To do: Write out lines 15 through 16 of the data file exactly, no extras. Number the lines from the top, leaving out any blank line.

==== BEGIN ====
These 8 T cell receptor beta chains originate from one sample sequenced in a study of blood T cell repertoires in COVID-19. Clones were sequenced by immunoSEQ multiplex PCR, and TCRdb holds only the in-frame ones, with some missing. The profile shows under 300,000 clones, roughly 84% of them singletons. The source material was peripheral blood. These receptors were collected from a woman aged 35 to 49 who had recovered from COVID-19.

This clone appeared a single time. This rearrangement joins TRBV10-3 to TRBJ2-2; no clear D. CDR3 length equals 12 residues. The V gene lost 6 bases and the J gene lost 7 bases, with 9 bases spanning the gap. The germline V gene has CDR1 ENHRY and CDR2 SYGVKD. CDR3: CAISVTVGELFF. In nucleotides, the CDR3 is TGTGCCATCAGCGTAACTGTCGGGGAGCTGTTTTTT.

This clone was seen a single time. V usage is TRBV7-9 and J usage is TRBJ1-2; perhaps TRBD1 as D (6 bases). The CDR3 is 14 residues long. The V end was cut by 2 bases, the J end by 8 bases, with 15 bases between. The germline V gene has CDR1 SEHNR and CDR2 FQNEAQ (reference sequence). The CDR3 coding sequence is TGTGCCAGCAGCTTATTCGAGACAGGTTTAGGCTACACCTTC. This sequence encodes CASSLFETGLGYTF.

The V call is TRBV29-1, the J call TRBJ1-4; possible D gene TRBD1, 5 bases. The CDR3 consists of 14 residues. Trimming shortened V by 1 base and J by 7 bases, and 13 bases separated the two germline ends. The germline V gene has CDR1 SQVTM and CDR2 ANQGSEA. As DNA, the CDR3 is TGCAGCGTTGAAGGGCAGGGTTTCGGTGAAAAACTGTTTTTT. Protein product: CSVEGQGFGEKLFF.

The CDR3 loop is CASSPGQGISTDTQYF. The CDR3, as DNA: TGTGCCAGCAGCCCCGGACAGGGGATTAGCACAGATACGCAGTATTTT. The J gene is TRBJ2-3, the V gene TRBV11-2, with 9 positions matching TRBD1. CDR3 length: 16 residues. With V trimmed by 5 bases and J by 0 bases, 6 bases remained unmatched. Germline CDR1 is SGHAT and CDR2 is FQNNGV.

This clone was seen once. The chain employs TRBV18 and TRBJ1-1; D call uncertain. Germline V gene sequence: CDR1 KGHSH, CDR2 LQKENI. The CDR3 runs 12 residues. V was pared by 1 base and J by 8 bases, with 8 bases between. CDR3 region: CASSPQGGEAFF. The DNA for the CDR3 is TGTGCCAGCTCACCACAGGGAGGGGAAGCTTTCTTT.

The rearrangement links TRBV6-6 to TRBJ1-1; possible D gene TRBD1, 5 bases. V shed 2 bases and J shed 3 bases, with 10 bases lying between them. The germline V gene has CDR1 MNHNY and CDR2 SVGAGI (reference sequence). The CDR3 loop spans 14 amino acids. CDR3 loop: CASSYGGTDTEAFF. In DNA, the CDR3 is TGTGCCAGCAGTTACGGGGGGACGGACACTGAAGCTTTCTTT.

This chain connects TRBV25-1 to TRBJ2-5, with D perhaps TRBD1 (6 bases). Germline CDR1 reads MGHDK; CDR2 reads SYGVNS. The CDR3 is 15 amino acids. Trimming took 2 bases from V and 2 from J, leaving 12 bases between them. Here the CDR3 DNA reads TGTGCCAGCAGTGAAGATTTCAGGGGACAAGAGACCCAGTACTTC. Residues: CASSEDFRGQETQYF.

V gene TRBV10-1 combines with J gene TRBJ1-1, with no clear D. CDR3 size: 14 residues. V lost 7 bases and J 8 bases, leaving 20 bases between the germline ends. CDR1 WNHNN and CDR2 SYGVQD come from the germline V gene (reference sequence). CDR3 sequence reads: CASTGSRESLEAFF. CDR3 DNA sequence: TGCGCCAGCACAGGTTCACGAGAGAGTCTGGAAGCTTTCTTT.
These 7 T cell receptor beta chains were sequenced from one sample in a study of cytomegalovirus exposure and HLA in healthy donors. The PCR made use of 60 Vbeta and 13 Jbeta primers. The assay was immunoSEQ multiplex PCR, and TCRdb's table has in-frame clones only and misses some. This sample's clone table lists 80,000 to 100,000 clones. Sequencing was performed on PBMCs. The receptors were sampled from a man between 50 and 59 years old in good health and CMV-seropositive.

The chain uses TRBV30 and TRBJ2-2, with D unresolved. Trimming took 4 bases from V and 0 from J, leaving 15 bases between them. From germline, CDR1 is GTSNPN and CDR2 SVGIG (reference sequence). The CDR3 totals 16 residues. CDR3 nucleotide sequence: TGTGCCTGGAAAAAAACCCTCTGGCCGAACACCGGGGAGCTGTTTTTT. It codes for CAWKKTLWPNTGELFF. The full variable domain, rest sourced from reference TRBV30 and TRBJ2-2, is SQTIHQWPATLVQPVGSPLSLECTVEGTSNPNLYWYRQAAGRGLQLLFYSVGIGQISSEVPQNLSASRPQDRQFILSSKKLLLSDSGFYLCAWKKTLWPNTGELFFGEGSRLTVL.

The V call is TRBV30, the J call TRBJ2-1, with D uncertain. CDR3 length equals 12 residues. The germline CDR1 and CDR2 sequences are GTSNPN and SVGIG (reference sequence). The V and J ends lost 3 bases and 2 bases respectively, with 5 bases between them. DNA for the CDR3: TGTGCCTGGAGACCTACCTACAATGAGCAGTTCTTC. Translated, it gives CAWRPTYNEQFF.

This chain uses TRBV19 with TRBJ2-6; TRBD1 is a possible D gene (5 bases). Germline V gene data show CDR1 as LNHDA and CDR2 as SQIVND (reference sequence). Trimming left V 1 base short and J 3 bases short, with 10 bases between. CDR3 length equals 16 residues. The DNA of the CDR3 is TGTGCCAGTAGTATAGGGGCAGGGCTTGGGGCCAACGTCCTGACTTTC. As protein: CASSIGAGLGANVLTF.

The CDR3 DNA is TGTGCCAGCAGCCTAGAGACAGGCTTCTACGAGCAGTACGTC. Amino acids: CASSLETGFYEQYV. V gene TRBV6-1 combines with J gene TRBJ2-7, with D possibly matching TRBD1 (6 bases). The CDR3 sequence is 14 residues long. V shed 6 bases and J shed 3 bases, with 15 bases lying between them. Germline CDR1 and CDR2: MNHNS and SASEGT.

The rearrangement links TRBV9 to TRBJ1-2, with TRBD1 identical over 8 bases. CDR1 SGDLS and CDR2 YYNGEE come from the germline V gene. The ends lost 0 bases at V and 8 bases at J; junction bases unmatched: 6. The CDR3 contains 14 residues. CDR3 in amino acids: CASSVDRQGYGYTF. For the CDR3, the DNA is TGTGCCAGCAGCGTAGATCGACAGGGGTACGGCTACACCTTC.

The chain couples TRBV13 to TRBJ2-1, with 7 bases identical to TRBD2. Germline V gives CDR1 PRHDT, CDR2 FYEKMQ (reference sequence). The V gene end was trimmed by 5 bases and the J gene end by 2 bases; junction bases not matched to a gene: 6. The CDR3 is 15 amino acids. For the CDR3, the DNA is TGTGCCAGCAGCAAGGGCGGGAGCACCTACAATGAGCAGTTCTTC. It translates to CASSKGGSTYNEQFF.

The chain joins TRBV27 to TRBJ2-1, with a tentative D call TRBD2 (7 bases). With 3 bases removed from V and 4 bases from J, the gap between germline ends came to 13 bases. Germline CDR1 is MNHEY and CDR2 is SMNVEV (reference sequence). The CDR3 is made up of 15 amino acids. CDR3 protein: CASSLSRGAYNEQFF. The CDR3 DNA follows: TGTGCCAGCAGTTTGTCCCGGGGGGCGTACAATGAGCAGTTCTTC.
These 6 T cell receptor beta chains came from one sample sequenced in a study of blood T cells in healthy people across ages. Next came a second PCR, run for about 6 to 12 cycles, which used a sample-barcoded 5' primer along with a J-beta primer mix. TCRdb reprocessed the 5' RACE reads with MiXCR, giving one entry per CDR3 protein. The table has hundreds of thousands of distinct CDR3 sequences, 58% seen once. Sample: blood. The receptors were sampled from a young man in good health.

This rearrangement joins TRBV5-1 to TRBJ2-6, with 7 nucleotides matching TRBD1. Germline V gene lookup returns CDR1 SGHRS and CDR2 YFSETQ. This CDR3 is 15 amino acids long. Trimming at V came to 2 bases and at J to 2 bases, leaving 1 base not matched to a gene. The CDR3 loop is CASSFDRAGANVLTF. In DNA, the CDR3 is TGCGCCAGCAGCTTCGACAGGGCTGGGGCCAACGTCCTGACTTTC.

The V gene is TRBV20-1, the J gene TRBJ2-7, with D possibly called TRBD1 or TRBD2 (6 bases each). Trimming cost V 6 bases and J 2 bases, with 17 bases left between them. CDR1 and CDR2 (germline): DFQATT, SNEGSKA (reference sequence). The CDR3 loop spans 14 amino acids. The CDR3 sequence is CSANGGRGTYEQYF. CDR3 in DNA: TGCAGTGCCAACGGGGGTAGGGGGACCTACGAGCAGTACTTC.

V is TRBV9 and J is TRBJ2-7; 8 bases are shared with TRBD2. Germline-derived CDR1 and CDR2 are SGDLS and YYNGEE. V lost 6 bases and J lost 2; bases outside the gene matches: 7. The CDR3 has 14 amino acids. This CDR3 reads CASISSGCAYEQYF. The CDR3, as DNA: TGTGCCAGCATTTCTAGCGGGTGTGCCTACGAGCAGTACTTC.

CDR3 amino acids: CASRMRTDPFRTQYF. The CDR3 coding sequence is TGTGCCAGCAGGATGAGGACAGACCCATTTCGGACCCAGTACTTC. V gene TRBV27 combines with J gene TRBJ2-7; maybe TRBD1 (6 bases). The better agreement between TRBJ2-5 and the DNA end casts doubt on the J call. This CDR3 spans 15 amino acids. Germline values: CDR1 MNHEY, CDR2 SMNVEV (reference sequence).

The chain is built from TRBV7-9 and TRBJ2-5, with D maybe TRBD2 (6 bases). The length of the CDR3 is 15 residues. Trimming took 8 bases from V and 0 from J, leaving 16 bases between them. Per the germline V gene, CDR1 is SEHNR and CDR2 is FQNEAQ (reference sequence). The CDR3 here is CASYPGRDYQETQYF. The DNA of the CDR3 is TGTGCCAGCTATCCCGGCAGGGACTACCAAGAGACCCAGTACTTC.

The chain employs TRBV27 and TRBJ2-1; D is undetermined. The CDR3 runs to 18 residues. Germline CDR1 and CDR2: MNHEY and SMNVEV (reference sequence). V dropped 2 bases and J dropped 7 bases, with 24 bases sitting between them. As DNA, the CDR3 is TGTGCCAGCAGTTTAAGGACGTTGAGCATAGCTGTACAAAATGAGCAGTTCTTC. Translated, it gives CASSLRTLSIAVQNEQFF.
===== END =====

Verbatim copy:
The rearrangement links TRBV9 to TRBJ1-2, with TRBD1 identical over 8 bases. CDR1 SGDLS and CDR2 YYNGEE come from the germline V gene. The ends lost 0 bases at V and 8 bases at J; junction bases unmatched: 6. The CDR3 contains 14 residues. CDR3 in amino acids: CASSVDRQGYGYTF. For the CDR3, the DNA is TGTGCCAGCAGCGTAGATCGACAGGGGTACGGCTACACCTTC.

The chain couples TRBV13 to TRBJ2-1, with 7 bases identical to TRBD2. Germline V gives CDR1 PRHDT, CDR2 FYEKMQ (reference sequence). The V gene end was trimmed by 5 bases and the J gene end by 2 bases; junction bases not matched to a gene: 6. The CDR3 is 15 amino acids. For the CDR3, the DNA is TGTGCCAGCAGCAAGGGCGGGAGCACCTACAATGAGCAGTTCTTC. It translates to CASSKGGSTYNEQFF.